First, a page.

Southern California Edison Says Its Equipment May Have Helped Start Thomas Fire Witnesses say that the fire started at two different places — with one of the points of origin near an SCE power pole, according to the utility company.
NPR logo Southern California Edison Says Its Equipment May Have Helped Start Thomas Fire

Southern California Edison Says Its Equipment May Have Helped Start Thomas Fire

Flames from the Thomas Fire burn in the hills above Carpinteria, California, Dec. 11, 2017. Robyn Beck/AFP/Getty Images hide caption

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Robyn Beck/AFP/Getty Images

Flames from the Thomas Fire burn in the hills above Carpinteria, California, Dec. 11, 2017.

Robyn Beck/AFP/Getty Images

The Southern California Edison utility company says its electrical equipment is at least partly to blame for starting the deadly Thomas Fire last year that engulfed hundreds of thousands of acres as it swept through Ventura and Santa Barbara counties.

Witnesses say that the fire ignited in the vicinity of an SCE power pole near Koenigstein Road in Santa Paula, one of least two origin points for the fire that began in early December and burned for weeks, the utility company said. The Thomas Fire was directly blamed for two deaths, including San Diego County firefighter Cory Iverson.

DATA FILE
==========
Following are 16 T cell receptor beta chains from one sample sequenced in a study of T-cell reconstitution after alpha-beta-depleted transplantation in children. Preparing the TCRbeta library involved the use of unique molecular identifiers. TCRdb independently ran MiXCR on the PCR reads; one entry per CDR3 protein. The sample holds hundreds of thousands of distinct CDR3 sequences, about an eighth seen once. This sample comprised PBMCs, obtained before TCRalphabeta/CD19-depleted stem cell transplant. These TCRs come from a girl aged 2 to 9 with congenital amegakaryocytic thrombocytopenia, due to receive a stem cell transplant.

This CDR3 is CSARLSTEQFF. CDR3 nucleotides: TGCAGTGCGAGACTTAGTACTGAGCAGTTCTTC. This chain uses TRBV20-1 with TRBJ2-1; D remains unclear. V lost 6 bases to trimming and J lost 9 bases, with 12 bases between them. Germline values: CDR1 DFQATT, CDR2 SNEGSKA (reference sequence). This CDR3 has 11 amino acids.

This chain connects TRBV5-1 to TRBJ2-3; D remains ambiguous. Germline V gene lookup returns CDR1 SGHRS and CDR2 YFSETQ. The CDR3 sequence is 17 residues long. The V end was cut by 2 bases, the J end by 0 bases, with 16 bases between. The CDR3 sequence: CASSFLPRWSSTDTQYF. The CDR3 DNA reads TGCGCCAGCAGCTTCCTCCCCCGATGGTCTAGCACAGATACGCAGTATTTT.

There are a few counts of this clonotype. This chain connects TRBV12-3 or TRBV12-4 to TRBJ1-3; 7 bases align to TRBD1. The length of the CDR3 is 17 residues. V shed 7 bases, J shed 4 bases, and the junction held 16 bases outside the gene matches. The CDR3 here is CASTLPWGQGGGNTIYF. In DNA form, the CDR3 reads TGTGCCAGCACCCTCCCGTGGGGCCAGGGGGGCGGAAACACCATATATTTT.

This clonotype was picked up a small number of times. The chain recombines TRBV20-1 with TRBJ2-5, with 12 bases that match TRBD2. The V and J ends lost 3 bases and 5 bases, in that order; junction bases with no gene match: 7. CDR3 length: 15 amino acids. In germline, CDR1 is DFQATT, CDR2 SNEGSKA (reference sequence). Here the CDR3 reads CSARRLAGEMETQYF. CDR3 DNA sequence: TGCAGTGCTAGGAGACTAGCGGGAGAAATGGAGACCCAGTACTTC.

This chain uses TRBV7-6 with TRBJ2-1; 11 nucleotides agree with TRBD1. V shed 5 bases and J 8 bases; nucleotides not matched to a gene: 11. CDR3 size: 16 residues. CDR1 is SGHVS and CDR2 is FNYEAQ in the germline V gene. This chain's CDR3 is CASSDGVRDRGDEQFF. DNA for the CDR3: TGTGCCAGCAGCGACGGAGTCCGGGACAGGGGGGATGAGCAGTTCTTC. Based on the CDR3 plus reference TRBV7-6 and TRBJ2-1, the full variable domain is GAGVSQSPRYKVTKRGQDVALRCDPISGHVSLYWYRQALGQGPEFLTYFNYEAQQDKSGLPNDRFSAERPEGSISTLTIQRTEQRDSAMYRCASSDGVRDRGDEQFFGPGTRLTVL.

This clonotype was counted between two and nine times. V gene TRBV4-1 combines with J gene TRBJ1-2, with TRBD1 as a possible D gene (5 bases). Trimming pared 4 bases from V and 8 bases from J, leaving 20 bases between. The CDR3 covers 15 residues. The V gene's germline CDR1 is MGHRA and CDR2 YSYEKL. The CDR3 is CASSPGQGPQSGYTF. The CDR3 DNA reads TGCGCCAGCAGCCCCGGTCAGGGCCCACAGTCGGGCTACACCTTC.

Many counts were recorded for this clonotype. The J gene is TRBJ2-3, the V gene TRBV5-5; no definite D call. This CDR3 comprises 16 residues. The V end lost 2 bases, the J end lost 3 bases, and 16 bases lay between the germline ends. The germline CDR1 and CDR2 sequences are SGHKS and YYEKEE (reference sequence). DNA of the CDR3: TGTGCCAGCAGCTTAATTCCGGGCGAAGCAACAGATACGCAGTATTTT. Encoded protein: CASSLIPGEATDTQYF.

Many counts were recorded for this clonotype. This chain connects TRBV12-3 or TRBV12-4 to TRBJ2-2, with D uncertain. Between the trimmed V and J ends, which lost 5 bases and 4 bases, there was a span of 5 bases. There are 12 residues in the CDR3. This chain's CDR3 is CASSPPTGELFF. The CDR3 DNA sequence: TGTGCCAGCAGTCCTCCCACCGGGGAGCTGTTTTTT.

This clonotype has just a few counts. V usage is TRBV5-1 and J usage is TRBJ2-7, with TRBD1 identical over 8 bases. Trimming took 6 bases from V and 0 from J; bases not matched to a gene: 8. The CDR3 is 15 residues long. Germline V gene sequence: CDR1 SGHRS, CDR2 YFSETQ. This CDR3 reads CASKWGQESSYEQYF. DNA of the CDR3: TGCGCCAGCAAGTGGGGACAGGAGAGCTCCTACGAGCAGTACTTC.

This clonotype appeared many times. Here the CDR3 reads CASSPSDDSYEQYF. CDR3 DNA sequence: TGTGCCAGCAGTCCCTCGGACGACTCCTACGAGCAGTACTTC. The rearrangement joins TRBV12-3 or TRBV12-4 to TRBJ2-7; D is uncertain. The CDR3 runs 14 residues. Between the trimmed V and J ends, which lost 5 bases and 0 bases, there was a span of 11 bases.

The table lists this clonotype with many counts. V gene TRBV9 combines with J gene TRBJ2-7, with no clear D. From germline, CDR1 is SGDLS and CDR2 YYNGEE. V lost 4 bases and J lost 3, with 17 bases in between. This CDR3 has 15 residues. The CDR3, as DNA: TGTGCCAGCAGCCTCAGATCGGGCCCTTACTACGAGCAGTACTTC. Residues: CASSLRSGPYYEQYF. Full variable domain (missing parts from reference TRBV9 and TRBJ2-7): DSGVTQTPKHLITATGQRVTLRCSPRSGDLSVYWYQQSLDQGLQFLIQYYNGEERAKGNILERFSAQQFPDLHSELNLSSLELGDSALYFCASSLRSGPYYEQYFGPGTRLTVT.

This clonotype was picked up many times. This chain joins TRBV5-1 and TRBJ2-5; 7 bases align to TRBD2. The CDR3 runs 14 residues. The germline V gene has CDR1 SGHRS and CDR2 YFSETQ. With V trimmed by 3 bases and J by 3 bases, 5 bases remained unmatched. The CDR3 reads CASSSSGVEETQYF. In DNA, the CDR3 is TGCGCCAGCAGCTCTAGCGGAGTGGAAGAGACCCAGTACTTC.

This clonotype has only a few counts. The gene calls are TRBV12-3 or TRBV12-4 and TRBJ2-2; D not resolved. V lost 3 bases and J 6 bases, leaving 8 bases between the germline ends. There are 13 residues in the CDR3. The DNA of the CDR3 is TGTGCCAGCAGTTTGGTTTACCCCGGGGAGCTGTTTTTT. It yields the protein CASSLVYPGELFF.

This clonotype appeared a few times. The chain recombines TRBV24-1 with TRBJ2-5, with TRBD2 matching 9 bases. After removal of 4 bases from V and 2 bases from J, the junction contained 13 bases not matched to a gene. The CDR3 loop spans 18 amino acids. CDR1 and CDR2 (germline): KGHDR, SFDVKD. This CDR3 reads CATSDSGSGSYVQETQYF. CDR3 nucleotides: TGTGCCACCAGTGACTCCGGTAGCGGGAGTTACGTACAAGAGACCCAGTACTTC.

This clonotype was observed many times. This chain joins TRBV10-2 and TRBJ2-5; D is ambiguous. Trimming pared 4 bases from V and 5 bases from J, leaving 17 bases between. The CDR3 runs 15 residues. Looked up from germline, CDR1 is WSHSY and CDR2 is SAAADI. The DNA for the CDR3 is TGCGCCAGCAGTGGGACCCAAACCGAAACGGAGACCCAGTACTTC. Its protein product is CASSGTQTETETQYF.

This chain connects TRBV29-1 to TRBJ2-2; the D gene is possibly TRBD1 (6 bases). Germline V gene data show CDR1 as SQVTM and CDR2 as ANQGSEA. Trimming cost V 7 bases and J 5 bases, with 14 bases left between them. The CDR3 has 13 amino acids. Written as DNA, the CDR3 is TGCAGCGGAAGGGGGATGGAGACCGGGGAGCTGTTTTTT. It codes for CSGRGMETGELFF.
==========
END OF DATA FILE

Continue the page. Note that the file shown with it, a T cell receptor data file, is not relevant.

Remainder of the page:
"SCE is continuing to analyze the progression of the fire from the Koenigstein Road ignition point and the extent of damages that may be attributable to that ignition," the company said in a statement.

The second origin point was in the Anlauf Canyon area of Ventura County, the utility says, but SCE has not determined if its equipment was involved in that ignition.

The company says it is cooperating with investigations being conducted by the California Department of Forestry and Fire Protection, the Ventura County Fire Department and the California Public Utilities Commission's Safety & Enforcement Division.

These agencies have yet to release an official cause of the fire. The Los Angeles Times reports they hope to do so by the end of November.

The Thomas Fire had been the largest in California's modern history until it was superseded last summer by the even larger Mendocino Complex Fire. The Thomas Fire devastated more than 280,000 acres — or more than 430 square miles — of coastal foothills and forests.

By turning the usually wooded hills of Santa Barbara county into a scortched and barren landscape susceptible to heavy rains, the fire also led to deadly mudslides that killed at least 17.

In December, a lawsuit alleging that SCE likely caused the fire was filed by some residents and business owners of Ventura.

The same suit alleged that water hydrants operated by the city of Ventura and the Casitas Municipal Water District failed to work properly. The water utility has said its hydrants were working and that it was not liable for any losses from the fire.

Dozens more similar lawsuits have been filed, the Ventura County Star reports.

Once the Thomas fire started, it was fueled by bone-dry conditions and heavy winds that allowed it to keep burning and growing.

"Such factors can trigger wildfires for a variety of reasons and strain or damage utility facilities, no matter how well designed, constructed and maintained," SCE said.